Is Your Computer Killing You?

Ten ways that the computer can hurt your body, mind, and the environment, and what you can do to minimize the damage.

InformationWeek Staff, Contributor

January 18, 2006

4 Min Read

10. Environmental Impact
Enough of the direct-to-the-consumer harm. Did you know that feeding your computer jones can damage the planet? Our yearning for bleeding-edge toys has us throwing out hard drives, cell phones, and PDAs the minute something flashier rears its head. While we may take delight in being on the cutting edge of technology, the planet is suffering from the digital detritus.

The Silicon Valley Toxics Coalition bills itself as a "diverse grassroots coalition that engages in research, advocacy, and organizing around the environmental and human health problems caused by the rapid growth of the high-tech electronics industry." Its findings aren't encouraging.

Computers contain heavy metals such as lead, mercury, and cadmium. When these computers become outdated, they end up in landfills, poisoning the ground and our groundwater. Despite the efforts of environmental organizations, less than 10 percent of computers are recycled, and of those that are, only a fraction are recycled safely.

What's more, you may literally not see the problem. Greenpeace International reports:

"E-waste is routinely exported by developed countries to developing ones, often in violation of the international law. Inspections of 18 European seaports in 2005 found as much as 47 percent of waste destined for export, including e-waste, was illegal. In the UK alone, at least 23,000 metric tonnes of undeclared or 'grey' market electronic waste was illegally shipped in 2003 to the Far East, India, Africa and China. In the US, it is estimated that 50-80 percent of the waste collected for recycling is being exported in this way."

A child sits among a pile of wires in Guiyu, China. Children often dismantle e-waste containing hazardous chemicals that can damage their health.© Greenpeace / Natalie Behring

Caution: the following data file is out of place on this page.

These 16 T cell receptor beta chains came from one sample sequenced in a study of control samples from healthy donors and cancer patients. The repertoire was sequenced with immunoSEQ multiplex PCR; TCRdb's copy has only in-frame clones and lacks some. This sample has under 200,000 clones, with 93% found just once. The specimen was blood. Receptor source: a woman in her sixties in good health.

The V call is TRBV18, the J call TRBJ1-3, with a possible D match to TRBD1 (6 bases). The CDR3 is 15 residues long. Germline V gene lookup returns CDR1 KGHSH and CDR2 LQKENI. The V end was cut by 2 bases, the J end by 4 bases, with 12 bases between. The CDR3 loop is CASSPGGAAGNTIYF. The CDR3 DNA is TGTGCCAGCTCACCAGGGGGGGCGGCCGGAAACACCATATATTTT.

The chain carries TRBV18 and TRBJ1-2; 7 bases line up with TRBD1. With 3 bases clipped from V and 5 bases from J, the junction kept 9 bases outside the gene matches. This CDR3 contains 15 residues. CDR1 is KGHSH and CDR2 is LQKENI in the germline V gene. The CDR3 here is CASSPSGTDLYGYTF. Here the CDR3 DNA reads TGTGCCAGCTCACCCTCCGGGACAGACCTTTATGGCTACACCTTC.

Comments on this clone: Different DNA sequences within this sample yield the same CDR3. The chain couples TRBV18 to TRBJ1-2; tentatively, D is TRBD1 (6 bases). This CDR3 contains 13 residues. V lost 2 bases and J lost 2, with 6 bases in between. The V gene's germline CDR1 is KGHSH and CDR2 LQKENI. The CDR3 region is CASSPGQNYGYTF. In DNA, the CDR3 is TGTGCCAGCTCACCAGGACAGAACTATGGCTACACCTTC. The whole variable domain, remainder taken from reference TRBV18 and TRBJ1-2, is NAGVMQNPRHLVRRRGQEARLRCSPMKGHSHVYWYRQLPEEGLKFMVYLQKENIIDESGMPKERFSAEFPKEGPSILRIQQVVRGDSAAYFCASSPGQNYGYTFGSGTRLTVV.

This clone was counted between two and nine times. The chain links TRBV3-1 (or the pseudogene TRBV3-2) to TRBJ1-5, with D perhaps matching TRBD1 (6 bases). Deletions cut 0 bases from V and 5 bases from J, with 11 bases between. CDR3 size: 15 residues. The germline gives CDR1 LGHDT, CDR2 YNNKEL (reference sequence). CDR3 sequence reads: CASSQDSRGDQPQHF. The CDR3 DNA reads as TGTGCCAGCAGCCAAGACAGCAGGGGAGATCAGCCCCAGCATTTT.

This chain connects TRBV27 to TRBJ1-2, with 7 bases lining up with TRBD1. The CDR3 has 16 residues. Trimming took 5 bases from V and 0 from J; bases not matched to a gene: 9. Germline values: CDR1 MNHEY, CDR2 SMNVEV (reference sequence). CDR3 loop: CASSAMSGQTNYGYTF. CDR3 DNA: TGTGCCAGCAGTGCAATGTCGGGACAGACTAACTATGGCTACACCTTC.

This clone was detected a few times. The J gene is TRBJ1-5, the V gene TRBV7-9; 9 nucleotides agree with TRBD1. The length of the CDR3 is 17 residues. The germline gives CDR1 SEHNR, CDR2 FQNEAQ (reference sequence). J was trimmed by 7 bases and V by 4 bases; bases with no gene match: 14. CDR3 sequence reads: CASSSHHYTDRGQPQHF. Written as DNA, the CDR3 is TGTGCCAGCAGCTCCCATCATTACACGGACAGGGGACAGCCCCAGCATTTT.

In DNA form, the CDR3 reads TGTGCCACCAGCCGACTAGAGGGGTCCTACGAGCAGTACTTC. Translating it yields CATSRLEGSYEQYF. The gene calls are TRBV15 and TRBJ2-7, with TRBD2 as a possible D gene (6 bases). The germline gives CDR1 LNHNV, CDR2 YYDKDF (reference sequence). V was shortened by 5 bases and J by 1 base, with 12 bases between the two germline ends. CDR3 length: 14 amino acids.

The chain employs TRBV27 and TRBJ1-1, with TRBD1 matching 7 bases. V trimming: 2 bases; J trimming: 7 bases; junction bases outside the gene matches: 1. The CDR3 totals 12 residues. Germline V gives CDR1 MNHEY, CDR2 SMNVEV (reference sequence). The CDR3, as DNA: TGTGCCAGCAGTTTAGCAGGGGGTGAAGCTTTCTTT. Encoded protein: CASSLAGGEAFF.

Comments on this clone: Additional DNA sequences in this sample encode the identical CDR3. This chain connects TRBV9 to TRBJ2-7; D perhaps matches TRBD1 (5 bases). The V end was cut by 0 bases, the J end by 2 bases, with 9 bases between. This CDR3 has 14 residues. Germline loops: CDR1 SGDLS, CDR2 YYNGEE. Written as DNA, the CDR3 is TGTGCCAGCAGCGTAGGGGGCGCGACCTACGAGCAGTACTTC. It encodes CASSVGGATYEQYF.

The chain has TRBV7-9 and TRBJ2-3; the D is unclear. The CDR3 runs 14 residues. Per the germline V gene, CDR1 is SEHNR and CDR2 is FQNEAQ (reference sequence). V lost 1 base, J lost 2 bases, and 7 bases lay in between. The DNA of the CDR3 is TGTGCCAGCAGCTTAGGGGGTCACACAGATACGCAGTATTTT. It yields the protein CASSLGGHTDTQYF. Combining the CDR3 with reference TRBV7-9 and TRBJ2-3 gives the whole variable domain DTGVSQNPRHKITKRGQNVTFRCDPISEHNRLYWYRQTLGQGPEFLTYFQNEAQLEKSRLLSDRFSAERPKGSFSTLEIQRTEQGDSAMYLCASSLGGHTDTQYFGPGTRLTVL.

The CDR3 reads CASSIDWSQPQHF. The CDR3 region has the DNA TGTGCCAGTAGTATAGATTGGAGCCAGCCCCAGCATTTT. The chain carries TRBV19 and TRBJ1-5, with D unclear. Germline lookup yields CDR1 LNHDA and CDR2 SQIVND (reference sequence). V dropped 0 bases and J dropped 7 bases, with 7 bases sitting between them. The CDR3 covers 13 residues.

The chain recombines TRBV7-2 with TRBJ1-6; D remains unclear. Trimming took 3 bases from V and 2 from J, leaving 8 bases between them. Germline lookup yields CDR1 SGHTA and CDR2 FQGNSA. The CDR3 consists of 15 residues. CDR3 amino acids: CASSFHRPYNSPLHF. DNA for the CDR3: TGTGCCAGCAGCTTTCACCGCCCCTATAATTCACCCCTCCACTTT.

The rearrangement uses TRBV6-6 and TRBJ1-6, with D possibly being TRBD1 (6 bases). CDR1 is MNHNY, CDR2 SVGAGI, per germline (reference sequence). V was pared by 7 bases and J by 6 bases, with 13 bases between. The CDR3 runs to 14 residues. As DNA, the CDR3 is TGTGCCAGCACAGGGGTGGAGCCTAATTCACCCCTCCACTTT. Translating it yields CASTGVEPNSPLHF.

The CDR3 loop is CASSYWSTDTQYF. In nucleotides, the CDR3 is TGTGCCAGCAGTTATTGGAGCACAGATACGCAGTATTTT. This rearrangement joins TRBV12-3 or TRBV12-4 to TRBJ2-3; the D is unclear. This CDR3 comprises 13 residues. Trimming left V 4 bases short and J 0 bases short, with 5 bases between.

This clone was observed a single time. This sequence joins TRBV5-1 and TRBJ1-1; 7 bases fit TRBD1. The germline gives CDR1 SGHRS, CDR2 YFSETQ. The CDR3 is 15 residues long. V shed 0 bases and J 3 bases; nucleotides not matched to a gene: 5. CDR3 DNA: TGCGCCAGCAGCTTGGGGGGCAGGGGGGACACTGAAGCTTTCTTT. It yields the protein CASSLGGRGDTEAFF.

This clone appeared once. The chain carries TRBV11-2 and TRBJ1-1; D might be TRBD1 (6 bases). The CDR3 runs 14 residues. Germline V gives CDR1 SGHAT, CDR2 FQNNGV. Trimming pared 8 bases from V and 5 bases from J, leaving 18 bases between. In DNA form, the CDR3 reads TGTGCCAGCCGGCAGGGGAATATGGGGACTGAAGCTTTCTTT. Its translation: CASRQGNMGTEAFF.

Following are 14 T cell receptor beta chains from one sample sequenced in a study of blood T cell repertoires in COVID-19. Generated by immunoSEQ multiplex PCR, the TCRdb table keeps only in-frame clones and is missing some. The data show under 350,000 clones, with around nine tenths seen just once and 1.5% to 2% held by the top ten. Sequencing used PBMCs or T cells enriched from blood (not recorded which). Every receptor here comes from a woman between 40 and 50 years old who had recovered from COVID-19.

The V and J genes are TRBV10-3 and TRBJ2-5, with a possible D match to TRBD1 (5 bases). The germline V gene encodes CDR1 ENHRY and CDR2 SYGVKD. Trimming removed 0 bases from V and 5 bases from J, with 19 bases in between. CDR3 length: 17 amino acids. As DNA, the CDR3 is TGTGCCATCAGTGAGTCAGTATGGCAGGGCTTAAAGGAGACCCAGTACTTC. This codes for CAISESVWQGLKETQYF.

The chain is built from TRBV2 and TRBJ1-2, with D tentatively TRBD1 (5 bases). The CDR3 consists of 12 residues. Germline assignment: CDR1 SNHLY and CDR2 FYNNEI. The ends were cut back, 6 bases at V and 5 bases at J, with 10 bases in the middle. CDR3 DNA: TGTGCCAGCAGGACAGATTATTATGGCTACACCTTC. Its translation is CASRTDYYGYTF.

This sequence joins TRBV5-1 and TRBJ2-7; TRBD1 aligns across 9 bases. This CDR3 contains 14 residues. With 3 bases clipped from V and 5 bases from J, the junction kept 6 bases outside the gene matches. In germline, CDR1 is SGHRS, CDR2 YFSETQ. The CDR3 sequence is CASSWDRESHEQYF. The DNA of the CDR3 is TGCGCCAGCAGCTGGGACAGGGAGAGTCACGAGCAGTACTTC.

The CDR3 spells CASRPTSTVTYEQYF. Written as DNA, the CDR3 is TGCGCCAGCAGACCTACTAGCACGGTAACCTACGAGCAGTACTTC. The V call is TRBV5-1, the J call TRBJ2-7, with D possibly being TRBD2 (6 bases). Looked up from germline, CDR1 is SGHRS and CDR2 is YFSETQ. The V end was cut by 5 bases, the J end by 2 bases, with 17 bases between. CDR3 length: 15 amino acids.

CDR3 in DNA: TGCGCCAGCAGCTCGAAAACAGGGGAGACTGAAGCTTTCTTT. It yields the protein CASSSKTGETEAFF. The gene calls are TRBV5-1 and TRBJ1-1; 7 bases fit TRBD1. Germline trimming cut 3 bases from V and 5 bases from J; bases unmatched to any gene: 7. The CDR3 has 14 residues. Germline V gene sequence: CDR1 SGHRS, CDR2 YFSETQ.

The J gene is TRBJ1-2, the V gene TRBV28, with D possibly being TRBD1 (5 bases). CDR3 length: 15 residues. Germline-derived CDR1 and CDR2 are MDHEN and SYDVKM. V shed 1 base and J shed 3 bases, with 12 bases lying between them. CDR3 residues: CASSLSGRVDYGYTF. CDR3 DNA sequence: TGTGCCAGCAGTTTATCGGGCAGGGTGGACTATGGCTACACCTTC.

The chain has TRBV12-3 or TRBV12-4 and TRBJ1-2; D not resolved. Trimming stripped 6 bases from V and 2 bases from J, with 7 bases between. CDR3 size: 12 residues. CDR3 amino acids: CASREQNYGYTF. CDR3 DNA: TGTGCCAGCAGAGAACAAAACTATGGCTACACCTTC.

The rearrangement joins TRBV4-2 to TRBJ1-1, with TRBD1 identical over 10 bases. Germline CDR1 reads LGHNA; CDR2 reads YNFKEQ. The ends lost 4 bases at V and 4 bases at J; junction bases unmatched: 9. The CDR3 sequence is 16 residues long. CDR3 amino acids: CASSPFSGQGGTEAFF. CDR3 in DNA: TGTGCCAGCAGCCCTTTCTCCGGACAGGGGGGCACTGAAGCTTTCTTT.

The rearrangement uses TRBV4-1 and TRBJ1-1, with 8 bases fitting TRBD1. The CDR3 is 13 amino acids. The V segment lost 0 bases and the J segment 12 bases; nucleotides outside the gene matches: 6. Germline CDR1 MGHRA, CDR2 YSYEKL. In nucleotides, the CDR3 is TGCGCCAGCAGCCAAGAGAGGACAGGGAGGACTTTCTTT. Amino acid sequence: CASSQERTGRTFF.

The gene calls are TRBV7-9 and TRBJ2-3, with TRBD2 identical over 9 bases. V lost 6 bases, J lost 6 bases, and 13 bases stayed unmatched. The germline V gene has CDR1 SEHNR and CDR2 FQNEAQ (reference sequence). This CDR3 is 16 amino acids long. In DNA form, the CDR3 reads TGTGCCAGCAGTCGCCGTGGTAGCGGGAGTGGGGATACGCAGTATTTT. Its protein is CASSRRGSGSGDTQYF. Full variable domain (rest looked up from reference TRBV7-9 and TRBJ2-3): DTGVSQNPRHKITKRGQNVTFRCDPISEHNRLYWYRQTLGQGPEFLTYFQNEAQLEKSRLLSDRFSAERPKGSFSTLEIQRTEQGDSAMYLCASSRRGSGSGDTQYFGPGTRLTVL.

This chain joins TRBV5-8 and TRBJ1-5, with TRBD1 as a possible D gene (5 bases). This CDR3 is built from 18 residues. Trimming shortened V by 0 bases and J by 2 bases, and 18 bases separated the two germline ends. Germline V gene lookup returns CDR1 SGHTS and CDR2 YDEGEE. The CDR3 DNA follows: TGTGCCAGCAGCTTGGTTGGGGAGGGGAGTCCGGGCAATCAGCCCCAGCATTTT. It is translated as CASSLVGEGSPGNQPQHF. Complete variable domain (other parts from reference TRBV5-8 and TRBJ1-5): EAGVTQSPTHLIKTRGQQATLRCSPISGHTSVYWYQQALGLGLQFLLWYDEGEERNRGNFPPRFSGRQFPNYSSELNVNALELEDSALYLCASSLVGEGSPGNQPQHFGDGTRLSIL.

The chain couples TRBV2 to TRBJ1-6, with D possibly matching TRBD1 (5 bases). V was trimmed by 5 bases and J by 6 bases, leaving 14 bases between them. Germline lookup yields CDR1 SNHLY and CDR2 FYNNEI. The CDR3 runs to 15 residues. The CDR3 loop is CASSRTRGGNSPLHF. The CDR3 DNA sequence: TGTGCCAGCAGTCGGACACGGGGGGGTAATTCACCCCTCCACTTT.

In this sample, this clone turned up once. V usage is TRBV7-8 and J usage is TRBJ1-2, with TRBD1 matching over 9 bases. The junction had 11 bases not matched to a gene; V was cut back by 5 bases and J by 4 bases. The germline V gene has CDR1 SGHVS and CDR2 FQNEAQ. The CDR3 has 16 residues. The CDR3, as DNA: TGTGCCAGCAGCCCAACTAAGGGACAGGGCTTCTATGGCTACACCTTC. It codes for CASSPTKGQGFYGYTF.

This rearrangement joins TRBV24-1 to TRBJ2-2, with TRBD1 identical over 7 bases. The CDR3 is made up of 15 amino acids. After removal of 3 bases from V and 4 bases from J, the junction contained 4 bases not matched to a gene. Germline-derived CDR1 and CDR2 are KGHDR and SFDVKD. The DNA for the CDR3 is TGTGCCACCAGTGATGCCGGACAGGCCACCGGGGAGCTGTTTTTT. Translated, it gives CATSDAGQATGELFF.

Your Best Defense: Take responsibility for your own computer materials and make sure they land safely when you're finished with them. Trashing them isn't the only option. Contact local charities to see if they have a place for a slightly outdated computer. Post a sign in your neighborhood to see if anyone wants it, or advertise it as a freebie on Craig's List. You may have moved on, but not everyone has.

No luck? Don't try to discard your computer yourself. Get some professional help. Dial 1-800-CLEANUP for state-specific information on how to safely discard your computer equipment. You can also visit the Earth 911 Web site for tips.

For example, after inputting my zip code at Earth 911, I was given four locations, all within a ten-mile drive from my home, that accept discarded computers. Two of them charge a small fee for accepting monitors, but it's money well spent.

If you're extra-dedicated, the Silicon Valley Toxics Coalition offers a list of U.S. recyclers who have signed the Electronic Recycler's Pledge of True Stewardship.

Important: Whether you donate, recycle, or dispose of your computer, be sure to safely remove personal data from your equipment first. See Data Disposal: A Crushing Problem? for tips.

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